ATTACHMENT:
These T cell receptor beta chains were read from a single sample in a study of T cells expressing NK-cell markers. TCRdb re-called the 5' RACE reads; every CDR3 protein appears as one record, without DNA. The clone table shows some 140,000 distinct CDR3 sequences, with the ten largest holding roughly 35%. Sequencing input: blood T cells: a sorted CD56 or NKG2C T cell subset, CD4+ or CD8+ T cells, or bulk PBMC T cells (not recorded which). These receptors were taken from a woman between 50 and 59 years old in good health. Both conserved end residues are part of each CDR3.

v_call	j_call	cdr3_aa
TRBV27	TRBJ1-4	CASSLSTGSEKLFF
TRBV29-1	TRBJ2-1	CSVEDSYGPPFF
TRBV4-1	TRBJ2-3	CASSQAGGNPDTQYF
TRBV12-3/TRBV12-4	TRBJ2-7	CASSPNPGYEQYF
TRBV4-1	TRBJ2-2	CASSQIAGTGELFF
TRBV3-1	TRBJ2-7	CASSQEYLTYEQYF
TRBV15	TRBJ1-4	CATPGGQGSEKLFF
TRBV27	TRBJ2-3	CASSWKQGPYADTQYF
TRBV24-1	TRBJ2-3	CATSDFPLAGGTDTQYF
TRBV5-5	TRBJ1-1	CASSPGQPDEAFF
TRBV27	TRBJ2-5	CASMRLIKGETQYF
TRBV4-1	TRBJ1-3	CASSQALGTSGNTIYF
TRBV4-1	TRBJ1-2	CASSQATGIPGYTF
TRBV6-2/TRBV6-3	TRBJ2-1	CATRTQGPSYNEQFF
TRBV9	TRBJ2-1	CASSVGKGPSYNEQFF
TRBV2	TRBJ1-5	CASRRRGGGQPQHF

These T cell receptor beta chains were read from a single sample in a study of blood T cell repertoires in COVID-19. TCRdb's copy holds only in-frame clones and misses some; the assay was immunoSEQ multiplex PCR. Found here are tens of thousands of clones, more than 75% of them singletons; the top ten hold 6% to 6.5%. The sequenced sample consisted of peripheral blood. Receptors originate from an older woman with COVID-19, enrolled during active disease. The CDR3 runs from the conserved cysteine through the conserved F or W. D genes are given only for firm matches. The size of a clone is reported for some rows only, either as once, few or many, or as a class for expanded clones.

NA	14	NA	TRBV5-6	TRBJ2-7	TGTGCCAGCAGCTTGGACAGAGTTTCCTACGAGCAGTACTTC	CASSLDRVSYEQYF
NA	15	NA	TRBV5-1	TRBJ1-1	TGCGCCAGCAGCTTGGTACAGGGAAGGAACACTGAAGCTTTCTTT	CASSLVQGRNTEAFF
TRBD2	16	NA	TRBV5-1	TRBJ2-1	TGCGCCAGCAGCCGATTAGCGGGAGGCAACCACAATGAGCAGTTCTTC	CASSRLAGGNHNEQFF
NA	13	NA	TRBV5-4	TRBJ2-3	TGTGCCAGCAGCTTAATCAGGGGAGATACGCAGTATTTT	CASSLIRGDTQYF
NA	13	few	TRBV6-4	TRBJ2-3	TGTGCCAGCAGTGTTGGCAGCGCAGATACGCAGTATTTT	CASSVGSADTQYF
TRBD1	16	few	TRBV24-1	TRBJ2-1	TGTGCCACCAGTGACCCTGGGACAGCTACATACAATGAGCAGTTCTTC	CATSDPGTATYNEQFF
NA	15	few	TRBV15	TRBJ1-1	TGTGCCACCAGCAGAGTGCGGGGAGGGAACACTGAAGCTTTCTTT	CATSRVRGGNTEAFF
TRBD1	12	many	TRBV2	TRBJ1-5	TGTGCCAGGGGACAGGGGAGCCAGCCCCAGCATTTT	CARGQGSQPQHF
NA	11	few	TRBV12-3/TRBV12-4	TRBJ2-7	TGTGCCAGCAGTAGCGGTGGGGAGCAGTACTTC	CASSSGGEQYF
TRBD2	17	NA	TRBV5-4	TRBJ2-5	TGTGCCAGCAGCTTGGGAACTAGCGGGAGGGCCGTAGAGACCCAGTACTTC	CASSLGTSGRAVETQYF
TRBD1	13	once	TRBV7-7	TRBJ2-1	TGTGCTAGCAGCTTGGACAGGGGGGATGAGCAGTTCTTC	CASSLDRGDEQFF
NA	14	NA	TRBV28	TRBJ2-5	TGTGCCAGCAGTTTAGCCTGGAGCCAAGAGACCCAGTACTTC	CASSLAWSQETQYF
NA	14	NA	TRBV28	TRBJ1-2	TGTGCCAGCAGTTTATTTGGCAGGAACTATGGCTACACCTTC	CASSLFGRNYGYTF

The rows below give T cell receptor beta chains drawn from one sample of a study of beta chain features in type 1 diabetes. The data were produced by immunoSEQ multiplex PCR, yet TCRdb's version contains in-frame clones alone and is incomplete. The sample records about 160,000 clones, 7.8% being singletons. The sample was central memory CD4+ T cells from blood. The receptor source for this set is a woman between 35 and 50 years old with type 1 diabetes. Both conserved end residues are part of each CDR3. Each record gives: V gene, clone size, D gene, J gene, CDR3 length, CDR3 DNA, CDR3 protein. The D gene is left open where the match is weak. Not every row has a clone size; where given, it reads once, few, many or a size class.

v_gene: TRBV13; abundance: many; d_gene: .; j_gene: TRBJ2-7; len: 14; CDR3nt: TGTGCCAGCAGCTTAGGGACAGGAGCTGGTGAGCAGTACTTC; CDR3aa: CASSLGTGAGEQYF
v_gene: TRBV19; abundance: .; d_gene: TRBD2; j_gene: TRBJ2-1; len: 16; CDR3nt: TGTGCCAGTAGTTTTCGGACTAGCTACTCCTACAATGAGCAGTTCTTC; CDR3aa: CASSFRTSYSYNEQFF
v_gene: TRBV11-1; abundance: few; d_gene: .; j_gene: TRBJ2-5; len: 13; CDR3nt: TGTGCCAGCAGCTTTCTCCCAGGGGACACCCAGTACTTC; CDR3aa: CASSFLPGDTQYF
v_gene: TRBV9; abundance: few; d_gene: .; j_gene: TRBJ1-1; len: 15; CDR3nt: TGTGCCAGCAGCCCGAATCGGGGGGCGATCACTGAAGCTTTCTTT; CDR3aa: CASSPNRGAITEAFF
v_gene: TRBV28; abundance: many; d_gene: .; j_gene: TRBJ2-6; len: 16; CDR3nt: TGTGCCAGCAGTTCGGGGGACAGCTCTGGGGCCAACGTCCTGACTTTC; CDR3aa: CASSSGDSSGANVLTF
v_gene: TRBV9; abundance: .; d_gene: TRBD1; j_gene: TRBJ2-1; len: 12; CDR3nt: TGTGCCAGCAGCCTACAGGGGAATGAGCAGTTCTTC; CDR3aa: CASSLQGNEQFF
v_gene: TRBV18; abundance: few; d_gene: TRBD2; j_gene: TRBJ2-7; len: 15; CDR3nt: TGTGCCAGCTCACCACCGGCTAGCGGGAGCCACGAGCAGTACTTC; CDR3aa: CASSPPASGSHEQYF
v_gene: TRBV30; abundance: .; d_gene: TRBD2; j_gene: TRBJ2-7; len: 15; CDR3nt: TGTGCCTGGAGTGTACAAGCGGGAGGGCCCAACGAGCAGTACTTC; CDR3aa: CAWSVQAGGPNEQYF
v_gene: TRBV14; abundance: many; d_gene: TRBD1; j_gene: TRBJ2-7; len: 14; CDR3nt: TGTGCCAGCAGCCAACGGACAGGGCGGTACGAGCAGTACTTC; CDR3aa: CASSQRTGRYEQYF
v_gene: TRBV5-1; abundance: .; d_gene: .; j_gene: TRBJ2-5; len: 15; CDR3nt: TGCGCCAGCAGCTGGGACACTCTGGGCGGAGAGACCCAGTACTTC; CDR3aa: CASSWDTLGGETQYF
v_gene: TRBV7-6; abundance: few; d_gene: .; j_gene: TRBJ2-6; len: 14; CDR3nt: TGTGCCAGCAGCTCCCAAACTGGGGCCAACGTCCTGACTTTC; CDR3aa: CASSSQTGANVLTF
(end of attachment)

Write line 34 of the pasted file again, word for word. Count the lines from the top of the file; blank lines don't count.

v_gene: TRBV13; abundance: many; d_gene: .; j_gene: TRBJ2-7; len: 14; CDR3nt: TGTGCCAGCAGCTTAGGGACAGGAGCTGGTGAGCAGTACTTC; CDR3aa: CASSLGTGAGEQYF